6 tips for Planning a Landscape Photo Shoot

Updated: Oct 27, 2019

How many times have you shown your pictures to someone and said, ”You should have seen that sunset in person to understand how magic it was!”? We can make many excuses as to why the photo doesn’t look the same, complaining about our equipment, settings or post-production, but let’s face reality, maybe there was something wrong with our landscape photo!


Before you open Photoshop, and even before you press the shutter button, you need to plan the kind of image you want to create. Planning plays a key role in landscape photography. Here are some things that are useful to think about if you want to capture the perfect light and transmit some feelings with your images.

Tip 1: Check the weather forecast

Landscape photography is one of the most difficult genres, or at least among the most unpredictable, as you don’t have any control over the weather at the scene.


What kind of atmosphere do you want to create with your image? The weather can completely transform a landscape, so think carefully about what mood you want to evoke. If you want to create a bright, cheerful image you might already know that a blue sky with fluffy white clouds would be better than a flat blue sky, or even worse a grey one.


So, before you drive for two hours and you arrive to see is a dull landscape, use the only weapon at your disposal: the weather forecast.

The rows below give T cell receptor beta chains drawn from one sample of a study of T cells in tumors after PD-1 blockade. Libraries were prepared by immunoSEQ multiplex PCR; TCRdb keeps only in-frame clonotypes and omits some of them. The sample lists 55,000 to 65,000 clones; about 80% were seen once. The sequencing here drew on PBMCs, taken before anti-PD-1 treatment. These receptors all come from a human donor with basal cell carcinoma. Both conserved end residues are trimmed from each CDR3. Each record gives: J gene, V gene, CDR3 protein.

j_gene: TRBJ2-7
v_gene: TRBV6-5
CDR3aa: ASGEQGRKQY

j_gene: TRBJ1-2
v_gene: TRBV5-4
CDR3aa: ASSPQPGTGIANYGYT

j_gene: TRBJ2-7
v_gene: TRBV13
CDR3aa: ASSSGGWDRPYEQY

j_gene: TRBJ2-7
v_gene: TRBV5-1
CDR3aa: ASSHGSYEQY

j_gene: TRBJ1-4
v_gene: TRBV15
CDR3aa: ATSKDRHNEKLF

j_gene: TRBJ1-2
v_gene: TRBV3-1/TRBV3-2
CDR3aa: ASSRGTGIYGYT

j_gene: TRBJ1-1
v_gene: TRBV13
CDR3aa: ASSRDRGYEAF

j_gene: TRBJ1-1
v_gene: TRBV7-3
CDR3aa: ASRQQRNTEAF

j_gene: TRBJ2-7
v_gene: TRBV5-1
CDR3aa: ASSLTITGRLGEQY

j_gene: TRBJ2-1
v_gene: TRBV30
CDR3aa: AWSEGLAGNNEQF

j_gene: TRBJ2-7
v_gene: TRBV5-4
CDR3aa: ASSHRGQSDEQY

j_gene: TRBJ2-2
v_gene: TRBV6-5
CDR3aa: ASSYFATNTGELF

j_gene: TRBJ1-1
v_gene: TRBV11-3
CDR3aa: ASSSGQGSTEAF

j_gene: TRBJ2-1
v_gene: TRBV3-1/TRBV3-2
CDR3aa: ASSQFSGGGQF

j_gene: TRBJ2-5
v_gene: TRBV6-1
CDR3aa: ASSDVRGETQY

Tip 2: Choose the right time of the day and year

The perfect weather condition alone is useless without proper light. In landscape photography, the light is given by the position of the sun in the sky in relation to your subject. Fortunately, this is something more predictable than the weather. Calculate where the sun will be at particular times of day, and it will be easier for you to foresee how the scene will be illuminated. Again, think about the atmosphere you want to create. Light and peaceful? Dark and moody? Are there any particular landmarks you want to highlight? The answer to these questions will inform where you want your light to be, and consequently what time of day to shoot.


Bear in mind that the sun’s position doesn’t change only during the day, but also throughout the year. As a result, in one year there are many different lighting conditions for the same place. It would be a shame not to use them to your advantage. You can use many websites and apps for this; the ones that I use the most is PhotoPills & TPE.